|Written by Ian Elliot
|Thursday, 05 January 2017
Page 3 of 3
Array and associative array
Now we come to a little controversy.
The Array object is still an object and as such it can be used as an associative array.
For example if you try:
you will discover that length is zero. The point is that integer properties are treated differently from associative properties.
There is also no direct way of creating an associative array via a literal. for example while you can write:
This creates an object A.
If you try:
then you get an error because an Array literal can't be declared as an associative array.
declares a standard Array indexed as a="A" and so on.
just generates an error message because objects need name value pairs to initialise them.
So the argument goes that the Array object is not to be used as an associative array because it was created to act as an integer indexed array.
However things aren't quite this simple.
Consider the way that you can reference object properties following:
You can refer to property B in either of two ways A.B or A["B"]. This is strange because  is the array dereferencing operator and you can use this on any object, not just an Array object.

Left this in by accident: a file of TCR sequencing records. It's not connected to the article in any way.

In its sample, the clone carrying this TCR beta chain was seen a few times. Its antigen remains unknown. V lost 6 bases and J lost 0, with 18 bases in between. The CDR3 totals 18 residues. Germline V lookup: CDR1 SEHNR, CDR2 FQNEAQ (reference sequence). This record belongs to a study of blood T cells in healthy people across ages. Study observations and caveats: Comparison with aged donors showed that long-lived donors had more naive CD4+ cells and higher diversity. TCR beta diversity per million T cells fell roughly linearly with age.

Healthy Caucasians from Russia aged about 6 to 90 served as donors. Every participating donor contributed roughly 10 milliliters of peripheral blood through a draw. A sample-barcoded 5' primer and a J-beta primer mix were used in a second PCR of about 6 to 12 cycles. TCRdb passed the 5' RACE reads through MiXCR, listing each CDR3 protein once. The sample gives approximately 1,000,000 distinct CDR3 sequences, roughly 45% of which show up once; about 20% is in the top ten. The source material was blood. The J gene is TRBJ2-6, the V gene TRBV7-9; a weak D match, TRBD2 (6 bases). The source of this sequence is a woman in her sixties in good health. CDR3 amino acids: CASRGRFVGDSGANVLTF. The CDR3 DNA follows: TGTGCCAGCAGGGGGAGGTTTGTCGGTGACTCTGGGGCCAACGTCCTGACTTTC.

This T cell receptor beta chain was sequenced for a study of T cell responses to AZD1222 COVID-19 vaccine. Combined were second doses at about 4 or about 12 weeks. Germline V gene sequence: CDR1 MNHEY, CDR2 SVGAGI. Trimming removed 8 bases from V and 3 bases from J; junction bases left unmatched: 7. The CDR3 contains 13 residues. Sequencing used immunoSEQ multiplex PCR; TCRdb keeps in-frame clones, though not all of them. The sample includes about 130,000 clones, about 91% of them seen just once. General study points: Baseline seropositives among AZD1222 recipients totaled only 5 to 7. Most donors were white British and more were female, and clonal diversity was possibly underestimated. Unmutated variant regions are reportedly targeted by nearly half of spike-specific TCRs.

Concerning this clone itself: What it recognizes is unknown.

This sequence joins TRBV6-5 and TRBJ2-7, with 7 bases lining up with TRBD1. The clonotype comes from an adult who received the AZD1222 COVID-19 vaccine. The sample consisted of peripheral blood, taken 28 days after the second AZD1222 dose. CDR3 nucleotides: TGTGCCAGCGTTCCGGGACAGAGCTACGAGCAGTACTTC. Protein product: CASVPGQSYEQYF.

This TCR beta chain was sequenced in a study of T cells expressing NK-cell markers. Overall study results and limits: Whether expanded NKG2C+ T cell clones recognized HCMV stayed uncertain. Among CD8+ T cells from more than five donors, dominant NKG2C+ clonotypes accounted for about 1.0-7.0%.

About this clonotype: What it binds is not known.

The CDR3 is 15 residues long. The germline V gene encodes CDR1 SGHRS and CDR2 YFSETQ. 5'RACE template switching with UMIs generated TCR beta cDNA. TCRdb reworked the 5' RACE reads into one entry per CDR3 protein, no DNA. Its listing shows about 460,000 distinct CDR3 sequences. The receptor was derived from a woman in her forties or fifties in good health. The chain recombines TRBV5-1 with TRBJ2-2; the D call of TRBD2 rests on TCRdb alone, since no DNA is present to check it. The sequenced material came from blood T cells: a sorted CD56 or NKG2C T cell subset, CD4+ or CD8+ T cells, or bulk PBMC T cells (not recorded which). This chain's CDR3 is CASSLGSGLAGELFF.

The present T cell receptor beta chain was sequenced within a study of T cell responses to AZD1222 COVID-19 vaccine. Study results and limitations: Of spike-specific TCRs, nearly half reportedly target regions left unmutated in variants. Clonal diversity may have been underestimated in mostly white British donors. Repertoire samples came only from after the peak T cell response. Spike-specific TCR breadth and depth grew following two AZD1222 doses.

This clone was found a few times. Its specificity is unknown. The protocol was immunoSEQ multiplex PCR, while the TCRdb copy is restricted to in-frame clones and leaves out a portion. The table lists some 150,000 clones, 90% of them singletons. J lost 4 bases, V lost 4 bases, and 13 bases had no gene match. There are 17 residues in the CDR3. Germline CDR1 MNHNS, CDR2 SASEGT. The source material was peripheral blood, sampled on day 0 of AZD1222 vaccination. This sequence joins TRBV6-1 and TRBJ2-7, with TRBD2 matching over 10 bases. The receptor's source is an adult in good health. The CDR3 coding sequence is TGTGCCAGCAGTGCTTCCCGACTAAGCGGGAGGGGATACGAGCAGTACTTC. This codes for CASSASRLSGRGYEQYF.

This confuses the issue.
However you can't refer to an array element using property notation even though the indices are stored as valid object properties. That is, A.0 doesn't work even though A does have a property called numeric zero.
The best way way to understand all this is to realize that an Array object is an associative array that has integer valued properties and this makes it special. The best advice is - don't use an Array object as a general associative array unless you need to mix string and numeric indices.
In general an Array is an array and an Object is an associative array.
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